A bicycle in Cuba, s-dropping, and advice from a Spanish professor

January 8, 2024

Hello friend,

Happy 2024! We are back from holiday hiatus with more language learning tips, article roundups, and videos about Spanish. You'll find a story about growing up in Havana, a discussion with a Spanish professor, a Q&A about dropping letters in Spanish, and more. As always, let us know what you think and send any questions our way. !Vámanos¡

Colorful illustration of a young woman riding a bicycle in Havana and wearing headphones

Featured story
Toy Story

Originally recorded in 2019, Toy Story is a tale about finding peace in the most unexpected places. Cuba in the '90s, its economy on the brink, was a place where young people had little or no autonomy.

"Porque en Cuba en los noventas el mundo se te empezaba a cerrar. Tus opciones que no eran muchas — se sentían incluso más reducidas."

But Karla Suárez found some small measure of freedom, on a bicycle. In this story you'll hear Karla talk about Cuba in the '70s, growing up in Havana, and the changes that followed the fall of the Berlin Wall.

Want to listen to the full story? Subscribe to unlock the entire catalog of Stories and Soundbites. 

Artwork by María Luque

Listen on Jiveworld

Jiveworld tip of the month
Study Later

Bookmark stories to study later with the aptly-named "Later" button on the Story Page. You'll see suggestions from your Study Later list on the main dashboard (Home) in the "Where you were" section, alongside your In progress, Completed stories, and Find Soundbites I've done shortcuts.

Stories marked "Study Later" are downloaded to the current device, so you can listen to them offline when you're ready (check for the "downloaded" badge on the Story Page to verify).

Two images of smartphones with the Jiveworld app open on their screens. The screens show the "study later" buttons.

ICYMI: Learning Spanish through stories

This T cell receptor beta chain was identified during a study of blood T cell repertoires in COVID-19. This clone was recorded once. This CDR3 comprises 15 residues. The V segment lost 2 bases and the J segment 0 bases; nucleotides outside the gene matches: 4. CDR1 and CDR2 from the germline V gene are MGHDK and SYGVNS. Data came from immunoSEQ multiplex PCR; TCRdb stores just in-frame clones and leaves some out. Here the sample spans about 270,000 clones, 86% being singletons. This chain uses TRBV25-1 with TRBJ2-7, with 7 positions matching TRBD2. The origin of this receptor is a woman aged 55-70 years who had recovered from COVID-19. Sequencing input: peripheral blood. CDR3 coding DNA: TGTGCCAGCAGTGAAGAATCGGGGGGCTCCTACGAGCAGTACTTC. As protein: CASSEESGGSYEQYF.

In the first of our new Jiveworld Chats series, we sit down with Dr. Jorge García, a Spanish language educator of 15+ years and the creator of the Mero Spanish newsletter.

Elysse and Jorge discuss Latin American literature, why reading is an important part of learning a new language, and how to best incorporate stories in your studies (hint: consistency matters and annotation helps!)

Watch the full video on the Jiveworld YouTube channel.

Preview image for a video with text that says "Transform your Spanish." Click the image to go to the video.

From the Jiveworld Community

Question: How common is aspiración (or s-dropping) across Spanish dialects? I know that some dialects such as Rioplatanse, Andalusian Spanish, some Venezuelan dialects etc. drop the s sound especially at the end of syllables or aspirate it closer to an English "H" sound, but how common is it to just drop the sound entirely when speaking fast?

Answer: It's quite common to drop the "s" at the end of syllables when speaking quickly in Spanish. We recently shared a video about identifying Spanish accents that mentions this.

Additionally, the "b" in imperfect verbs like "encontraba" and "caminaba" tends to become less pronounced. You may already be aware that the Spanish "b" is softer than its English counterpart, and when speaking rapidly, it often gets even softer, making these verbs sound more like "encontra'a" or "camina'a." This phenomenon also extends to the "d" in words like "encantado/a," "pitado/a," and "quebrado/a," causing them to sound more like "encantao/a," "pintao/a," and "quebrao/a."

Want more? Check out this video on making your Spanish flow with blended words.

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We want to hear from YOU

If you have questions about Stories or Soundbites, an article to share, or feedback about anything at all, send it our way!

Thanks for reading,

Team Jiveworld